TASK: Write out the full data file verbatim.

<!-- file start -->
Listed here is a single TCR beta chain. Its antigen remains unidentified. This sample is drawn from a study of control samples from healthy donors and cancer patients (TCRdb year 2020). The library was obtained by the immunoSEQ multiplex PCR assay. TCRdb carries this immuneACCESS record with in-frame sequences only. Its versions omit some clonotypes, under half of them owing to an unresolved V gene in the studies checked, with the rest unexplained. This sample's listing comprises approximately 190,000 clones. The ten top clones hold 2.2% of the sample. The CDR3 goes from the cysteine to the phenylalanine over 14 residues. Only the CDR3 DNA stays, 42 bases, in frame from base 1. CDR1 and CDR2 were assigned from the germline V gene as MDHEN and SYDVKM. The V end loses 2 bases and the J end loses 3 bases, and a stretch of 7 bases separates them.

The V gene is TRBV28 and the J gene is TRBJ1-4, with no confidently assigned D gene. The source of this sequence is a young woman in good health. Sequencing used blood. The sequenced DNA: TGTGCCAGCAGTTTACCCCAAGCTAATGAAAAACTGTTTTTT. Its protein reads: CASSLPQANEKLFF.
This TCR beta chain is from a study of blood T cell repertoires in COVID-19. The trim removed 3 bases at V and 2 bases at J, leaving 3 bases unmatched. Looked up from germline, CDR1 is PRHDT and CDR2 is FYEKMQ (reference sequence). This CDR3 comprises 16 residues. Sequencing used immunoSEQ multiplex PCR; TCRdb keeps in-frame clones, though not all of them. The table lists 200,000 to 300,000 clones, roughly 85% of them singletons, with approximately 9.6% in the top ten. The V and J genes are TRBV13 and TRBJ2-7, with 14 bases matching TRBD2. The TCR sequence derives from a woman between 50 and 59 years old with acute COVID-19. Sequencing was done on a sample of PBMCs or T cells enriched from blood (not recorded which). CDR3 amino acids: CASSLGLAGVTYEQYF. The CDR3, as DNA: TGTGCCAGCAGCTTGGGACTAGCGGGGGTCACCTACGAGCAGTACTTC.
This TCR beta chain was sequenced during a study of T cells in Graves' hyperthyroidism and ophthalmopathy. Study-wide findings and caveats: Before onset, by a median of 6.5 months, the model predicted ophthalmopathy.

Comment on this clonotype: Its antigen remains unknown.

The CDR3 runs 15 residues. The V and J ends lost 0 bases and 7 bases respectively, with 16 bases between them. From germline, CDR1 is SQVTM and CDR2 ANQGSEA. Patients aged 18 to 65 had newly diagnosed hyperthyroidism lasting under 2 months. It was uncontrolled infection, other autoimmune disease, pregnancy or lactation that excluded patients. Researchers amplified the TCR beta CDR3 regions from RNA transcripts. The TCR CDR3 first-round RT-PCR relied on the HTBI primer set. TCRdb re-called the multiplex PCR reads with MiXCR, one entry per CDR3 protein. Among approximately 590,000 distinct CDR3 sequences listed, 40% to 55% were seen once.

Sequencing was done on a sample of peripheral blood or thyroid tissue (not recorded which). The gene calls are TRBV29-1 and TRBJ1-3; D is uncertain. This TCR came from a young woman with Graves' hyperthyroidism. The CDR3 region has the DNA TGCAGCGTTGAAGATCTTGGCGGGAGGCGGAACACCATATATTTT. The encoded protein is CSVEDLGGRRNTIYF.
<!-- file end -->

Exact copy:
Listed here is a single TCR beta chain. Its antigen remains unidentified. This sample is drawn from a study of control samples from healthy donors and cancer patients (TCRdb year 2020). The library was obtained by the immunoSEQ multiplex PCR assay. TCRdb carries this immuneACCESS record with in-frame sequences only. Its versions omit some clonotypes, under half of them owing to an unresolved V gene in the studies checked, with the rest unexplained. This sample's listing comprises approximately 190,000 clones. The ten top clones hold 2.2% of the sample. The CDR3 goes from the cysteine to the phenylalanine over 14 residues. Only the CDR3 DNA stays, 42 bases, in frame from base 1. CDR1 and CDR2 were assigned from the germline V gene as MDHEN and SYDVKM. The V end loses 2 bases and the J end loses 3 bases, and a stretch of 7 bases separates them.

The V gene is TRBV28 and the J gene is TRBJ1-4, with no confidently assigned D gene. The source of this sequence is a young woman in good health. Sequencing used blood. The sequenced DNA: TGTGCCAGCAGTTTACCCCAAGCTAATGAAAAACTGTTTTTT. Its protein reads: CASSLPQANEKLFF.
This TCR beta chain is from a study of blood T cell repertoires in COVID-19. The trim removed 3 bases at V and 2 bases at J, leaving 3 bases unmatched. Looked up from germline, CDR1 is PRHDT and CDR2 is FYEKMQ (reference sequence). This CDR3 comprises 16 residues. Sequencing used immunoSEQ multiplex PCR; TCRdb keeps in-frame clones, though not all of them. The table lists 200,000 to 300,000 clones, roughly 85% of them singletons, with approximately 9.6% in the top ten. The V and J genes are TRBV13 and TRBJ2-7, with 14 bases matching TRBD2. The TCR sequence derives from a woman between 50 and 59 years old with acute COVID-19. Sequencing was done on a sample of PBMCs or T cells enriched from blood (not recorded which). CDR3 amino acids: CASSLGLAGVTYEQYF. The CDR3, as DNA: TGTGCCAGCAGCTTGGGACTAGCGGGGGTCACCTACGAGCAGTACTTC.
This TCR beta chain was sequenced during a study of T cells in Graves' hyperthyroidism and ophthalmopathy. Study-wide findings and caveats: Before onset, by a median of 6.5 months, the model predicted ophthalmopathy.

Comment on this clonotype: Its antigen remains unknown.

The CDR3 runs 15 residues. The V and J ends lost 0 bases and 7 bases respectively, with 16 bases between them. From germline, CDR1 is SQVTM and CDR2 ANQGSEA. Patients aged 18 to 65 had newly diagnosed hyperthyroidism lasting under 2 months. It was uncontrolled infection, other autoimmune disease, pregnancy or lactation that excluded patients. Researchers amplified the TCR beta CDR3 regions from RNA transcripts. The TCR CDR3 first-round RT-PCR relied on the HTBI primer set. TCRdb re-called the multiplex PCR reads with MiXCR, one entry per CDR3 protein. Among approximately 590,000 distinct CDR3 sequences listed, 40% to 55% were seen once.

Sequencing was done on a sample of peripheral blood or thyroid tissue (not recorded which). The gene calls are TRBV29-1 and TRBJ1-3; D is uncertain. This TCR came from a young woman with Graves' hyperthyroidism. The CDR3 region has the DNA TGCAGCGTTGAAGATCTTGGCGGGAGGCGGAACACCATATATTTT. The encoded protein is CSVEDLGGRRNTIYF.